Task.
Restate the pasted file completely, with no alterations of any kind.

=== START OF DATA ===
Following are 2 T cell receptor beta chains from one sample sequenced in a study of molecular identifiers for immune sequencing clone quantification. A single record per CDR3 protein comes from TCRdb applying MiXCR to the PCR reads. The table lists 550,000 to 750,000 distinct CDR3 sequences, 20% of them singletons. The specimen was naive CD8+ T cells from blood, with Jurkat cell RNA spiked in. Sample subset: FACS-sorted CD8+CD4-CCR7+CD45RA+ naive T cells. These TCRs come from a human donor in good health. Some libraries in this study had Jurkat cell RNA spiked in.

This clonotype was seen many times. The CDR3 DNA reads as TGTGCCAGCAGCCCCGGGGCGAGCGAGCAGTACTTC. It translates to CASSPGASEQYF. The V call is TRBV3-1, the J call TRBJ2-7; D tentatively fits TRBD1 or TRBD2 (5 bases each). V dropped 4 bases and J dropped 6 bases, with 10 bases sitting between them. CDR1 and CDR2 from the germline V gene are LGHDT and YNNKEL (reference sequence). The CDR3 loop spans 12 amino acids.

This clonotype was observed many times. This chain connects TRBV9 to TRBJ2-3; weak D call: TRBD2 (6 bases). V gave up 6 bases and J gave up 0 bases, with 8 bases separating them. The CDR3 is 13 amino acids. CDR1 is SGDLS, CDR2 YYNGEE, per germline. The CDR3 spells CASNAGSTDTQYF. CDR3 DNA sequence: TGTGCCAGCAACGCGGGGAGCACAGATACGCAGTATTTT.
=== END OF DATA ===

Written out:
Following are 2 T cell receptor beta chains from one sample sequenced in a study of molecular identifiers for immune sequencing clone quantification. A single record per CDR3 protein comes from TCRdb applying MiXCR to the PCR reads. The table lists 550,000 to 750,000 distinct CDR3 sequences, 20% of them singletons. The specimen was naive CD8+ T cells from blood, with Jurkat cell RNA spiked in. Sample subset: FACS-sorted CD8+CD4-CCR7+CD45RA+ naive T cells. These TCRs come from a human donor in good health. Some libraries in this study had Jurkat cell RNA spiked in.

This clonotype was seen many times. The CDR3 DNA reads as TGTGCCAGCAGCCCCGGGGCGAGCGAGCAGTACTTC. It translates to CASSPGASEQYF. The V call is TRBV3-1, the J call TRBJ2-7; D tentatively fits TRBD1 or TRBD2 (5 bases each). V dropped 4 bases and J dropped 6 bases, with 10 bases sitting between them. CDR1 and CDR2 from the germline V gene are LGHDT and YNNKEL (reference sequence). The CDR3 loop spans 12 amino acids.

This clonotype was observed many times. This chain connects TRBV9 to TRBJ2-3; weak D call: TRBD2 (6 bases). V gave up 6 bases and J gave up 0 bases, with 8 bases separating them. The CDR3 is 13 amino acids. CDR1 is SGDLS, CDR2 YYNGEE, per germline. The CDR3 spells CASNAGSTDTQYF. CDR3 DNA sequence: TGTGCCAGCAACGCGGGGAGCACAGATACGCAGTATTTT.